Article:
In the context of the COVID-19 pandemic, wearing a face mask has become commonplace, both in hospitals and in the community. However, regardless of their speciality, the general public consumes surgical or filtering facepiece (FFP) masks, resulting in a global supply scarcity for the most vulnerable individuals, who are healthcare workers. This highlights the critical requirement to specify the indicators of the various mask categories such as bfe 95% mask to rationalise their use.
Materials used in making Masks:
While present models of masks and respirators provide adequate protection against airborne infections, there has been extensive research and development to increase their filtering qualities and performances, as well as comfort and user-friendliness. They include;
- Enhancing the mask material’s filtering capacity
- Additional functions and qualities can be incorporated into mask designs.
The former entails material development and engineering—how do we process bulk materials to reduce pore sizes so that they are small enough to capture and filter off minute particles and pathogens, and how do we treat or improve these materials so that they can inactivate microorganisms? The latter entails altering the existing design of mask models in order to confer antimicrobial features, for example, through the application of coatings, and to increase user comfort, friendliness, and conveniences, such as the addition of sensing and self-cleaning properties.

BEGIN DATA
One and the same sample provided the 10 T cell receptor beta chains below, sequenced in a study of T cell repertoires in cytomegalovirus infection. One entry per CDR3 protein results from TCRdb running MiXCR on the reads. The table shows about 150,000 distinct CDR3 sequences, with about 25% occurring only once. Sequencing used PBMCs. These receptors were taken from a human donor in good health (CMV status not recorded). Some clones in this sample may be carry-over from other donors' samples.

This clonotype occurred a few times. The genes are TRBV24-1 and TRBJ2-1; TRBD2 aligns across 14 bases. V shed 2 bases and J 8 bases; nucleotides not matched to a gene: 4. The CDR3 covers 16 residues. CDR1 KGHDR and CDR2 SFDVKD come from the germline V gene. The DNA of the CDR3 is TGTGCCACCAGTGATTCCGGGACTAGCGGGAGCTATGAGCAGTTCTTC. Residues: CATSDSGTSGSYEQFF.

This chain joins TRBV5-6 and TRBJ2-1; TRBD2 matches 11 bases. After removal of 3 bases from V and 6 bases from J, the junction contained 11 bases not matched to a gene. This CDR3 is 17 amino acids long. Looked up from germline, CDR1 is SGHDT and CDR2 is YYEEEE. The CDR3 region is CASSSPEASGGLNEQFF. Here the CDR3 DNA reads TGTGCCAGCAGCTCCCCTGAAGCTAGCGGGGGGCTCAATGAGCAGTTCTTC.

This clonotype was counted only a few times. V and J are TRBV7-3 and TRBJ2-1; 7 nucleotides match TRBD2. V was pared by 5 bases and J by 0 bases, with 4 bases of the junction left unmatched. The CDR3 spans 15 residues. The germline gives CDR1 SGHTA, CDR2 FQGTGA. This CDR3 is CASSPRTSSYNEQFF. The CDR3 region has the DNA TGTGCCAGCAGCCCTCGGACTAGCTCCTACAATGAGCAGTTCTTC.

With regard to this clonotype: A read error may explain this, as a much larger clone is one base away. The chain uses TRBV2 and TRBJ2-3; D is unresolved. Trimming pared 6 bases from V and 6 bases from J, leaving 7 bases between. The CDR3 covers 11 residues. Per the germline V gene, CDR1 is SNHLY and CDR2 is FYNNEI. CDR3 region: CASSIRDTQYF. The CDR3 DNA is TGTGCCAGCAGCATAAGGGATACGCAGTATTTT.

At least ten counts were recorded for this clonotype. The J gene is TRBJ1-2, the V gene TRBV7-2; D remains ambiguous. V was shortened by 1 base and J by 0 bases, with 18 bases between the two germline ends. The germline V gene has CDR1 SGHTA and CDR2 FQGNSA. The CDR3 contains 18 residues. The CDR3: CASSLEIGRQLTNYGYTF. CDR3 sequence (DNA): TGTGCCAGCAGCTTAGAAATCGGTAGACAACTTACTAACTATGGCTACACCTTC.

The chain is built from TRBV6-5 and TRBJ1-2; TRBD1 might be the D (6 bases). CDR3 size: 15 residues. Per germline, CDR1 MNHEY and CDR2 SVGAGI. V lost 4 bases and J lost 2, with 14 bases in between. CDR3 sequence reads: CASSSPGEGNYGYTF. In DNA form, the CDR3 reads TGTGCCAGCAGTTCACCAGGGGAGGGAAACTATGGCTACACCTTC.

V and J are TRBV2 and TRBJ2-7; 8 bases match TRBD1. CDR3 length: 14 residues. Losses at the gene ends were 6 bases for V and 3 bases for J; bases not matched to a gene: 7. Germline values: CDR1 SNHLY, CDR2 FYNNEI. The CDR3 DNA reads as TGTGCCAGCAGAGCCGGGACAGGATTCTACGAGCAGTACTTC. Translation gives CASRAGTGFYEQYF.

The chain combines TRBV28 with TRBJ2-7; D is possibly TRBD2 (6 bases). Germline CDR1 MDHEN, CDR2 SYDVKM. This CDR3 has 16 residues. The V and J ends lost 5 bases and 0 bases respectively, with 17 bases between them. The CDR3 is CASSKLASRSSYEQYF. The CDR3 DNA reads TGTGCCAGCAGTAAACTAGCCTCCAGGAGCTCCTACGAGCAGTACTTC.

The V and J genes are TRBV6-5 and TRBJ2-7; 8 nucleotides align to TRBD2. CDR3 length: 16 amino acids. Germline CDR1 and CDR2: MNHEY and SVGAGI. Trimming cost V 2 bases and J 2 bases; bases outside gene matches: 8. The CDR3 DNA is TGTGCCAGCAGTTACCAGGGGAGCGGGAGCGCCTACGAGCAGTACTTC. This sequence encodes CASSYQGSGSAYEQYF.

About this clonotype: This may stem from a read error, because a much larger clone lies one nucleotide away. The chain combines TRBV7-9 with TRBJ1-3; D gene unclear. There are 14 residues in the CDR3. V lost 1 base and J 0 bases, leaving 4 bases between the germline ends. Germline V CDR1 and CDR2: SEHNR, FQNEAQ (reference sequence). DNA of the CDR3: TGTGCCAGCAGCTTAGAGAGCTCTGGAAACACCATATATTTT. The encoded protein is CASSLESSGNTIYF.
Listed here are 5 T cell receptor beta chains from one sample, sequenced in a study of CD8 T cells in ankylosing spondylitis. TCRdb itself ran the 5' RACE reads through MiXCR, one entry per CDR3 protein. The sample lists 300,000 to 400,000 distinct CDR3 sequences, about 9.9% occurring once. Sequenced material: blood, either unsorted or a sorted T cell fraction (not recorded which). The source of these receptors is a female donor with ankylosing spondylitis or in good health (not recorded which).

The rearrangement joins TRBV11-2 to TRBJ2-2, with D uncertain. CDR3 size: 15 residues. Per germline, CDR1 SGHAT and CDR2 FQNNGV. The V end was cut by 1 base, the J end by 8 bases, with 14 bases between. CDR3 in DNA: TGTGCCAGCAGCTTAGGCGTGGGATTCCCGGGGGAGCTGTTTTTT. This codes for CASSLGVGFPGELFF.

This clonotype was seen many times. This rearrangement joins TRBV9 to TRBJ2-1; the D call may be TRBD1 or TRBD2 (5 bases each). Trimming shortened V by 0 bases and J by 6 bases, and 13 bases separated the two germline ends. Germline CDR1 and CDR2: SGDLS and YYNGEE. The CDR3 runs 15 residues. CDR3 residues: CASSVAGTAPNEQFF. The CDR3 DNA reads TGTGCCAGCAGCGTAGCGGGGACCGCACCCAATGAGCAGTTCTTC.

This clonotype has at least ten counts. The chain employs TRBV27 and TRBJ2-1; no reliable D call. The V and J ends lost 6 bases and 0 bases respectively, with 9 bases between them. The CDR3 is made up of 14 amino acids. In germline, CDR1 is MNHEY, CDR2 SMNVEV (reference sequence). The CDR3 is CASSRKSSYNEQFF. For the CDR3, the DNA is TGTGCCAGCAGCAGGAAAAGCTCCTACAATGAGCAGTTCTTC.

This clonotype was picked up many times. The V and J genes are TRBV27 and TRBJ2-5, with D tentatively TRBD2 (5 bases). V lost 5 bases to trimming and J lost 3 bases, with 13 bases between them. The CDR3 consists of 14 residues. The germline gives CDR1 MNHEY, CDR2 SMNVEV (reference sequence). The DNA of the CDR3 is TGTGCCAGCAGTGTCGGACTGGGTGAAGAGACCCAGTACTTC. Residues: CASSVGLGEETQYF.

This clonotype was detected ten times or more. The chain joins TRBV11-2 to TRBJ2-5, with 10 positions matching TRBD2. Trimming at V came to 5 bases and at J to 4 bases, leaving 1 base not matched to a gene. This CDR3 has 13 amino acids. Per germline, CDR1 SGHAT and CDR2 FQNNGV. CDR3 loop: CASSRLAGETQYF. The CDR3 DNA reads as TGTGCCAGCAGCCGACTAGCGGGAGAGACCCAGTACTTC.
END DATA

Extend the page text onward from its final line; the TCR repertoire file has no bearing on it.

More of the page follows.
Different types of face masks:
Bfe masks are designed to trap droplets and particles that are expelled when you breathe, cough, or sneeze. They can also provide some protection from particles transferred by others, including the virus that causes COVID-19, if they fit close to the face.
Masks and respirators can give varying degrees of protection depending on the type of mask and how it is used. Loosely woven cloth items offer the least protection, layered finely woven materials provide more protection, well-fitting disposable surgical masks and bfe masks provide even more protection, and well-fitting NIOSH-approved respirators provide the most protection.
Choosing the Right Mask:
When selecting a mask, consider how well it fits. Gaps in the mask’s borders can allow air with respiratory droplets to slip in and out. Gaps can occur when the wrong size or type of mask is applied, as well as when a mask is worn with facial hair.
- It’s critical to make sure it fits snugly over your nose, lips, and chin.
- Cupping your hands around the exterior corners of the mask will reveal any gaps.
- Check that no air is coming out of the area around your eyes or from the sides of the mask.
- If the mask fits properly, you should be able to feel warm air coming through the front of the mask and see the mask material move in and out with each breath.
If you remove your bfe mask to eat or drink outside of your home, keep it clean by placing it in a safe place, such as your pocket, purse, or paper bag. After removing your mask, wash or sterilise your hands.